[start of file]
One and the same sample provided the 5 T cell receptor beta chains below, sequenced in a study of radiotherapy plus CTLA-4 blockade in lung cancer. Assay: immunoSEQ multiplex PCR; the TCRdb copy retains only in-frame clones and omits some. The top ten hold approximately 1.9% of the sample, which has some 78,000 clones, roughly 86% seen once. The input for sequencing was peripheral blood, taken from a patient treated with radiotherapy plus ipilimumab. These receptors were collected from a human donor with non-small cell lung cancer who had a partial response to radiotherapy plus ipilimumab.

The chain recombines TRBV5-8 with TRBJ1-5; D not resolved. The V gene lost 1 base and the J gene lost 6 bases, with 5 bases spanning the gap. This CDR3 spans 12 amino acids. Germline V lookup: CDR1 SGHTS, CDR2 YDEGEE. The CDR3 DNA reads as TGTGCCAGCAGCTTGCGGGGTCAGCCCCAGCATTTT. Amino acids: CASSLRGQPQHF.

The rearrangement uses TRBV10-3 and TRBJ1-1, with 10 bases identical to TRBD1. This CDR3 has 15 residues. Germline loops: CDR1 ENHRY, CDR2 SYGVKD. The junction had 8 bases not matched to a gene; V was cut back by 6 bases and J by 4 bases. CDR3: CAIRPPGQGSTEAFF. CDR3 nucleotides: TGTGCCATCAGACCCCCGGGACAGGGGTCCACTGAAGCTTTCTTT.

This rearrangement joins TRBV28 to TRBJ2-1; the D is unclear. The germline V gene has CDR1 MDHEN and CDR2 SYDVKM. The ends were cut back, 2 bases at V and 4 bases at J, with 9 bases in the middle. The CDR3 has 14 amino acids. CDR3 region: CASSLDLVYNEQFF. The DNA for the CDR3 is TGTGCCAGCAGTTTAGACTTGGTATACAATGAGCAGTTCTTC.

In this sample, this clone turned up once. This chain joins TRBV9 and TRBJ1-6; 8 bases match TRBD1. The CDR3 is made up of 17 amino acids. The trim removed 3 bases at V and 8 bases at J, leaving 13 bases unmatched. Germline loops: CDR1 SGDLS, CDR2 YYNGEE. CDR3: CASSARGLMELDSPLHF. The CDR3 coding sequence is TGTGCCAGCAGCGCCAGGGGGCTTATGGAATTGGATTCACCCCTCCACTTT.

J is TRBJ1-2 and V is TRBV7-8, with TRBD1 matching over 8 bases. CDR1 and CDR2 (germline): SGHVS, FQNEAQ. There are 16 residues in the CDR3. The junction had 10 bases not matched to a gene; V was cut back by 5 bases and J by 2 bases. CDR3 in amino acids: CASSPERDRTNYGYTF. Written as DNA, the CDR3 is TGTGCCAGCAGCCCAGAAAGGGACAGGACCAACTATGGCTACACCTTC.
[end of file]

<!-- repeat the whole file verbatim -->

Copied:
One and the same sample provided the 5 T cell receptor beta chains below, sequenced in a study of radiotherapy plus CTLA-4 blockade in lung cancer. Assay: immunoSEQ multiplex PCR; the TCRdb copy retains only in-frame clones and omits some. The top ten hold approximately 1.9% of the sample, which has some 78,000 clones, roughly 86% seen once. The input for sequencing was peripheral blood, taken from a patient treated with radiotherapy plus ipilimumab. These receptors were collected from a human donor with non-small cell lung cancer who had a partial response to radiotherapy plus ipilimumab.

The chain recombines TRBV5-8 with TRBJ1-5; D not resolved. The V gene lost 1 base and the J gene lost 6 bases, with 5 bases spanning the gap. This CDR3 spans 12 amino acids. Germline V lookup: CDR1 SGHTS, CDR2 YDEGEE. The CDR3 DNA reads as TGTGCCAGCAGCTTGCGGGGTCAGCCCCAGCATTTT. Amino acids: CASSLRGQPQHF.

The rearrangement uses TRBV10-3 and TRBJ1-1, with 10 bases identical to TRBD1. This CDR3 has 15 residues. Germline loops: CDR1 ENHRY, CDR2 SYGVKD. The junction had 8 bases not matched to a gene; V was cut back by 6 bases and J by 4 bases. CDR3: CAIRPPGQGSTEAFF. CDR3 nucleotides: TGTGCCATCAGACCCCCGGGACAGGGGTCCACTGAAGCTTTCTTT.

This rearrangement joins TRBV28 to TRBJ2-1; the D is unclear. The germline V gene has CDR1 MDHEN and CDR2 SYDVKM. The ends were cut back, 2 bases at V and 4 bases at J, with 9 bases in the middle. The CDR3 has 14 amino acids. CDR3 region: CASSLDLVYNEQFF. The DNA for the CDR3 is TGTGCCAGCAGTTTAGACTTGGTATACAATGAGCAGTTCTTC.

In this sample, this clone turned up once. This chain joins TRBV9 and TRBJ1-6; 8 bases match TRBD1. The CDR3 is made up of 17 amino acids. The trim removed 3 bases at V and 8 bases at J, leaving 13 bases unmatched. Germline loops: CDR1 SGDLS, CDR2 YYNGEE. CDR3: CASSARGLMELDSPLHF. The CDR3 coding sequence is TGTGCCAGCAGCGCCAGGGGGCTTATGGAATTGGATTCACCCCTCCACTTT.

J is TRBJ1-2 and V is TRBV7-8, with TRBD1 matching over 8 bases. CDR1 and CDR2 (germline): SGHVS, FQNEAQ. There are 16 residues in the CDR3. The junction had 10 bases not matched to a gene; V was cut back by 5 bases and J by 2 bases. CDR3 in amino acids: CASSPERDRTNYGYTF. Written as DNA, the CDR3 is TGTGCCAGCAGCCCAGAAAGGGACAGGACCAACTATGGCTACACCTTC.